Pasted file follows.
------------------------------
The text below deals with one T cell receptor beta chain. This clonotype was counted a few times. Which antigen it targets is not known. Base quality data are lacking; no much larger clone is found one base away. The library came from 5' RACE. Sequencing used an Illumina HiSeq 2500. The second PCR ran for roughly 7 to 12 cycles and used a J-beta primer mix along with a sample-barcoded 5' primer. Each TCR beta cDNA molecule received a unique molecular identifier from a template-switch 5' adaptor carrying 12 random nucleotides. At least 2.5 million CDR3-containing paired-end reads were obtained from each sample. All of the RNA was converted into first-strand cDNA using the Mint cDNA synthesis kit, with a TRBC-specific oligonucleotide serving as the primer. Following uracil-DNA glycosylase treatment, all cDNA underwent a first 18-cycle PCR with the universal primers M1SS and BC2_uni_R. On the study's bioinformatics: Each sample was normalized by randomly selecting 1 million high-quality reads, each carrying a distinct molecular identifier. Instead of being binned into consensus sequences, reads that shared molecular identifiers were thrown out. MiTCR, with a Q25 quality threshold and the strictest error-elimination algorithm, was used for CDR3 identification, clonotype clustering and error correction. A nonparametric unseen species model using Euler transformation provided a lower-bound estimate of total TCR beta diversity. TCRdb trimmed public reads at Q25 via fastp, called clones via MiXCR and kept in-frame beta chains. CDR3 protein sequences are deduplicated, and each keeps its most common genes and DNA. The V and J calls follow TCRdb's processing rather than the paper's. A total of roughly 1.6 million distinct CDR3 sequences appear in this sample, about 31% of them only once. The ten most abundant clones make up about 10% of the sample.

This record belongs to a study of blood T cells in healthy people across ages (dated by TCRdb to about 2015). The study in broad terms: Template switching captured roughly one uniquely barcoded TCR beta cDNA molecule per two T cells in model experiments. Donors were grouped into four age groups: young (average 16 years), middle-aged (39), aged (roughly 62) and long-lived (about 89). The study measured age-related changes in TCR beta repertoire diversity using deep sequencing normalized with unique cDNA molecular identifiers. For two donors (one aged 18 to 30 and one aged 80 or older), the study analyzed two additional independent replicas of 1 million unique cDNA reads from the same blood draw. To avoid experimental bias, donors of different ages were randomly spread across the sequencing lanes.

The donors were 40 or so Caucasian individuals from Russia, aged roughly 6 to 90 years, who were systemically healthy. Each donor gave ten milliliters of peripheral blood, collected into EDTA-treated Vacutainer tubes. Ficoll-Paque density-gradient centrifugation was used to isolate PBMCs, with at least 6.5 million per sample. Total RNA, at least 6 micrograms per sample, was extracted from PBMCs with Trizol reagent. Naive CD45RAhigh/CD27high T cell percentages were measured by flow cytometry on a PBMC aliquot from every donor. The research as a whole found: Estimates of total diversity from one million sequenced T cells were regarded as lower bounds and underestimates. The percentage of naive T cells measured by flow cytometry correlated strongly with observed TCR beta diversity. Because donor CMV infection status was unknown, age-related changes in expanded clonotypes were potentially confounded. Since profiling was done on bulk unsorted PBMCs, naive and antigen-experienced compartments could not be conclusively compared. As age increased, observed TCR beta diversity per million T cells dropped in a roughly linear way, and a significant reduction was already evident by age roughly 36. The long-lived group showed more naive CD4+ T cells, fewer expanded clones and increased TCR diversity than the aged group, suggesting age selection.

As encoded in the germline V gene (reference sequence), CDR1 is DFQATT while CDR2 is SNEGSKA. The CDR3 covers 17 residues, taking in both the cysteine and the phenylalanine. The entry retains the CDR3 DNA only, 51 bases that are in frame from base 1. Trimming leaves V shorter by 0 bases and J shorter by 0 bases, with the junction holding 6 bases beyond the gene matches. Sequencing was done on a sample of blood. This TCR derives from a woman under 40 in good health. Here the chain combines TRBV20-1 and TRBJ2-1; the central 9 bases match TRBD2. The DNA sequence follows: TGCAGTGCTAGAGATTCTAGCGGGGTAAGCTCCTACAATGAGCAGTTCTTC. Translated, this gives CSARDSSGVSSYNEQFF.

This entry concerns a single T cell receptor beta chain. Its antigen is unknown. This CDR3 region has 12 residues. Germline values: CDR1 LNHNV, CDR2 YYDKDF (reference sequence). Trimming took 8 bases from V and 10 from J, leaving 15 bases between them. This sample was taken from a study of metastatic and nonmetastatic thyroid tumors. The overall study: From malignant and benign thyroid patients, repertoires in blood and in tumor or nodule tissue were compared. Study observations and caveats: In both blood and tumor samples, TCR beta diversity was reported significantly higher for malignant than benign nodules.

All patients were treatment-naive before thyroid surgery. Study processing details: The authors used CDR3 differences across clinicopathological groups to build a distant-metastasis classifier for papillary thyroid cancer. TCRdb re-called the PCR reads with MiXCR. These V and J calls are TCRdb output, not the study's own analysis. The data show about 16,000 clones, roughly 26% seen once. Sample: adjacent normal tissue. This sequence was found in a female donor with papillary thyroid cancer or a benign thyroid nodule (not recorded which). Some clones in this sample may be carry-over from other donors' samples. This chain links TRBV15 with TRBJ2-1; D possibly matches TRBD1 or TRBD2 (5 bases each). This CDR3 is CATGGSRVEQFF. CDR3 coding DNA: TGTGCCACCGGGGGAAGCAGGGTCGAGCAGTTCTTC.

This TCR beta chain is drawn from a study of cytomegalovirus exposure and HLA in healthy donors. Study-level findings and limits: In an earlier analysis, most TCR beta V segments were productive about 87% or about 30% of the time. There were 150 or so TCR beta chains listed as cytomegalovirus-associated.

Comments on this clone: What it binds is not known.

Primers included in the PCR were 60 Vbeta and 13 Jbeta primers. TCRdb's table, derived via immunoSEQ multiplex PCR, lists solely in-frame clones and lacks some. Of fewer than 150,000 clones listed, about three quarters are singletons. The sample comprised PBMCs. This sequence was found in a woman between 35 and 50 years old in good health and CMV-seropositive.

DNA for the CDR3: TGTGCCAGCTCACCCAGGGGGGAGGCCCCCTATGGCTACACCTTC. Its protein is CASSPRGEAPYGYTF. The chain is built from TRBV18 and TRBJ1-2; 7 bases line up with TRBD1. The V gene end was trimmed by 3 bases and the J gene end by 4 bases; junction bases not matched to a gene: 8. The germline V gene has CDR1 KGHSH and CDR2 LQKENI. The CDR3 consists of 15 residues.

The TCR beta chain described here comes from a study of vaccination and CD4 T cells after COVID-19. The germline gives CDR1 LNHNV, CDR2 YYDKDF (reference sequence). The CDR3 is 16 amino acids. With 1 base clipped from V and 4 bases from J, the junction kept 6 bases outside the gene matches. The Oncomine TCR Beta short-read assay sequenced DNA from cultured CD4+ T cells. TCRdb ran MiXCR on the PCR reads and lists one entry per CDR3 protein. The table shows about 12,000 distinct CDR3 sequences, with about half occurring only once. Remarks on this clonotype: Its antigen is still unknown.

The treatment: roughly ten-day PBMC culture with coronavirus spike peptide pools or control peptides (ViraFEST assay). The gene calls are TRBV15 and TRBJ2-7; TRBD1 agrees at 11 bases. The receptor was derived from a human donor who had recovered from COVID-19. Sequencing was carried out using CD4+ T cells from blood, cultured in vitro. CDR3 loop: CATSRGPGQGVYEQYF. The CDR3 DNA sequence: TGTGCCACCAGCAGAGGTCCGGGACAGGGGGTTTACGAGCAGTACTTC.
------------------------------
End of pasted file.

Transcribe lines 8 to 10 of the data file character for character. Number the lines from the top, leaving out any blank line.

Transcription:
Comments on this clone: What it binds is not known.

Primers included in the PCR were 60 Vbeta and 13 Jbeta primers. TCRdb's table, derived via immunoSEQ multiplex PCR, lists solely in-frame clones and lacks some. Of fewer than 150,000 clones listed, about three quarters are singletons. The sample comprised PBMCs. This sequence was found in a woman between 35 and 50 years old in good health and CMV-seropositive.

DNA for the CDR3: TGTGCCAGCTCACCCAGGGGGGAGGCCCCCTATGGCTACACCTTC. Its protein is CASSPRGEAPYGYTF. The chain is built from TRBV18 and TRBJ1-2; 7 bases line up with TRBD1. The V gene end was trimmed by 3 bases and the J gene end by 4 bases; junction bases not matched to a gene: 8. The germline V gene has CDR1 KGHSH and CDR2 LQKENI. The CDR3 consists of 15 residues.